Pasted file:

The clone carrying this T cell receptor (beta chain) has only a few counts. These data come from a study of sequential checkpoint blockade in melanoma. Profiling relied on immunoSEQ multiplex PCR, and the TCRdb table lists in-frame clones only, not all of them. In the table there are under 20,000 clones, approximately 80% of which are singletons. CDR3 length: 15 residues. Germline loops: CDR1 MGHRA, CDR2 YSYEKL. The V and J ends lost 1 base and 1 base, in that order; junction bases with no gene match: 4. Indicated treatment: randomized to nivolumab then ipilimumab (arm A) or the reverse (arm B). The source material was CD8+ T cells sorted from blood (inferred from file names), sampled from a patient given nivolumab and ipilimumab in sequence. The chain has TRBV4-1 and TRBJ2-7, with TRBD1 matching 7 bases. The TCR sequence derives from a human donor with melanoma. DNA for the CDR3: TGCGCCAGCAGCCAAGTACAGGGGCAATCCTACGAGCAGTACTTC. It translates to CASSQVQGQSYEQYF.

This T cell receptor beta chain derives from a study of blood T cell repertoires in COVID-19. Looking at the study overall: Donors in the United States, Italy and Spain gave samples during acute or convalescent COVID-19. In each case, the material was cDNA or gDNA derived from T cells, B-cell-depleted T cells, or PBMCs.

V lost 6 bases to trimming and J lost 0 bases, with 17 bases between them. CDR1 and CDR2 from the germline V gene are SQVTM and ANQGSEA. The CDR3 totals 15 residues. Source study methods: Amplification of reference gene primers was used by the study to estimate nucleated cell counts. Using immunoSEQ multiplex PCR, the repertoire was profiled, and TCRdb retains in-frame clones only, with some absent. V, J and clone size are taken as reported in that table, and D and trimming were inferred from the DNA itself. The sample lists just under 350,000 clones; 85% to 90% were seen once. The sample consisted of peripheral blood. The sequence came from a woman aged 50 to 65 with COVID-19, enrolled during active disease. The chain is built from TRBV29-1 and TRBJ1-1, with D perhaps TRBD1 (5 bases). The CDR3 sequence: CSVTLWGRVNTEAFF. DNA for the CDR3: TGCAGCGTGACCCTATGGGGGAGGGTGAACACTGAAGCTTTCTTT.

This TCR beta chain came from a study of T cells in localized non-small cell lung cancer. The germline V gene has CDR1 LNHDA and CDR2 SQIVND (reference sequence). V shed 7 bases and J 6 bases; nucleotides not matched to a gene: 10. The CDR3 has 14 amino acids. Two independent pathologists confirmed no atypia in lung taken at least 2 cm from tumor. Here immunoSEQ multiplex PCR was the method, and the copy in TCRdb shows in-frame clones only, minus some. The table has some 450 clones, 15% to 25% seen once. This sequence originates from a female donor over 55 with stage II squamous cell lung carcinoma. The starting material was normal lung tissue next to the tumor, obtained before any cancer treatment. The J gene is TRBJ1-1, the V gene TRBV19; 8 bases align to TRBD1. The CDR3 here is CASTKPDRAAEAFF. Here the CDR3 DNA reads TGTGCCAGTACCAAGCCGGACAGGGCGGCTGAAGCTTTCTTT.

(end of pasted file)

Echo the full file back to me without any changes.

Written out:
The clone carrying this T cell receptor (beta chain) has only a few counts. These data come from a study of sequential checkpoint blockade in melanoma. Profiling relied on immunoSEQ multiplex PCR, and the TCRdb table lists in-frame clones only, not all of them. In the table there are under 20,000 clones, approximately 80% of which are singletons. CDR3 length: 15 residues. Germline loops: CDR1 MGHRA, CDR2 YSYEKL. The V and J ends lost 1 base and 1 base, in that order; junction bases with no gene match: 4. Indicated treatment: randomized to nivolumab then ipilimumab (arm A) or the reverse (arm B). The source material was CD8+ T cells sorted from blood (inferred from file names), sampled from a patient given nivolumab and ipilimumab in sequence. The chain has TRBV4-1 and TRBJ2-7, with TRBD1 matching 7 bases. The TCR sequence derives from a human donor with melanoma. DNA for the CDR3: TGCGCCAGCAGCCAAGTACAGGGGCAATCCTACGAGCAGTACTTC. It translates to CASSQVQGQSYEQYF.

This T cell receptor beta chain derives from a study of blood T cell repertoires in COVID-19. Looking at the study overall: Donors in the United States, Italy and Spain gave samples during acute or convalescent COVID-19. In each case, the material was cDNA or gDNA derived from T cells, B-cell-depleted T cells, or PBMCs.

V lost 6 bases to trimming and J lost 0 bases, with 17 bases between them. CDR1 and CDR2 from the germline V gene are SQVTM and ANQGSEA. The CDR3 totals 15 residues. Source study methods: Amplification of reference gene primers was used by the study to estimate nucleated cell counts. Using immunoSEQ multiplex PCR, the repertoire was profiled, and TCRdb retains in-frame clones only, with some absent. V, J and clone size are taken as reported in that table, and D and trimming were inferred from the DNA itself. The sample lists just under 350,000 clones; 85% to 90% were seen once. The sample consisted of peripheral blood. The sequence came from a woman aged 50 to 65 with COVID-19, enrolled during active disease. The chain is built from TRBV29-1 and TRBJ1-1, with D perhaps TRBD1 (5 bases). The CDR3 sequence: CSVTLWGRVNTEAFF. DNA for the CDR3: TGCAGCGTGACCCTATGGGGGAGGGTGAACACTGAAGCTTTCTTT.

This TCR beta chain came from a study of T cells in localized non-small cell lung cancer. The germline V gene has CDR1 LNHDA and CDR2 SQIVND (reference sequence). V shed 7 bases and J 6 bases; nucleotides not matched to a gene: 10. The CDR3 has 14 amino acids. Two independent pathologists confirmed no atypia in lung taken at least 2 cm from tumor. Here immunoSEQ multiplex PCR was the method, and the copy in TCRdb shows in-frame clones only, minus some. The table has some 450 clones, 15% to 25% seen once. This sequence originates from a female donor over 55 with stage II squamous cell lung carcinoma. The starting material was normal lung tissue next to the tumor, obtained before any cancer treatment. The J gene is TRBJ1-1, the V gene TRBV19; 8 bases align to TRBD1. The CDR3 here is CASTKPDRAAEAFF. Here the CDR3 DNA reads TGTGCCAGTACCAAGCCGGACAGGGCGGCTGAAGCTTTCTTT.